I read a lot of science fiction and fantasy, genres filled with long running book series. Until the last couple of years, I mostly avoided any series that wasn’t already complete. First, I don’t like truly “epic” sci-fi fantasy. On-going series without an end in sight, or series that go beyond roughly 3,000 to 4,000 pages never end well for me1. I simply lose interest. Second, I worry that series won’t actually reach completion, either because the books are not successful enough or the author gets writer’s block2, or even just getting caught up in waiting way too long between books3. Third, I like to actually remember what happened, especially in the kind of complex stories I like to read.

Some series do really well with sequels. I recently read through Kelly McCullough’s Fallen Blade series, and although it is complete and I did read the books in succession, they always made a clear attempt to reintroduce everything about the novel and the necessary bits of past events. In fact, McCullough was so good at this , it was almost obnoxious to read the series all in one go4.

But other books seem to provide no help at all. And I am now deeply invested in several series that have not yet completed. Right now I’m finally reading Poseidon’s Wake, the third and final novel in Alastair Reynolds’ Poseidon’s Children trilogy. Because it had been so long, I had forgotten critical parts of the earlier two novels that I enjoyed so much. Now, nearly 40% through the book and thoroughly engrossed, most of the key information has miraculously come back to me. But I found it difficult to get through the first 5% or so of the novel if for no other reason than I was trying to remember what was in Blue Remembered Earthand what was in Kim Stanley Robinson’s 23125.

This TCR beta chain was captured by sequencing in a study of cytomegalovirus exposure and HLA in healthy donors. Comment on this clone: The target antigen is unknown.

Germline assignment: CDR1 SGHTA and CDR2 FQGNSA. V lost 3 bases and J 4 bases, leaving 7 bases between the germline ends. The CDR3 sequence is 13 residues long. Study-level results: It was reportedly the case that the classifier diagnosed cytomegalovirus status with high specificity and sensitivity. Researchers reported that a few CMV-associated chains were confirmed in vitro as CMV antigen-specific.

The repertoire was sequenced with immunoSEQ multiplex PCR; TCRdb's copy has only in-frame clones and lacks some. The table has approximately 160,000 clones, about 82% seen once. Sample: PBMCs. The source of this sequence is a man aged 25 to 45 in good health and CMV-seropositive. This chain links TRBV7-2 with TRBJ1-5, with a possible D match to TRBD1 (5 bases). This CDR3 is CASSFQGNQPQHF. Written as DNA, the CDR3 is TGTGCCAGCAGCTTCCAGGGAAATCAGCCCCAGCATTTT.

I must admit, I am often impressed with my own ability to recall details of a story I read years earlier when encountering a sequel, because I seem to remember far more of it than expected. But I wonder, what must the editing process on a sequel be like? How do authors and editors decide what can be assumed and what cannot?

  1. See Wizard’s First Rule, Dune, and A Song of Ice and Fire↩︎

  2. See Patrick Rothfuss. ↩︎

  3. I think I really learned this waiting for the conclusion of His Dark Materials, which felt like it took a goddamn life time. ↩︎

  4. I assume these books must be geared toward young adults and that this impacted the “hand holding” involved in moving from book to book. I’m not sure if they’re considered YA fiction, but the writing certainly had that feel. Still, they were wonderfully fun quick reads. I read all six books from November 23rd through December 14th. ↩︎

  5. A novel I did not enjoy nearly as much, but which seemed to have very similar themes and setting and which I read three months prior to Blue Remembered Earth and On the Steel Breeze↩︎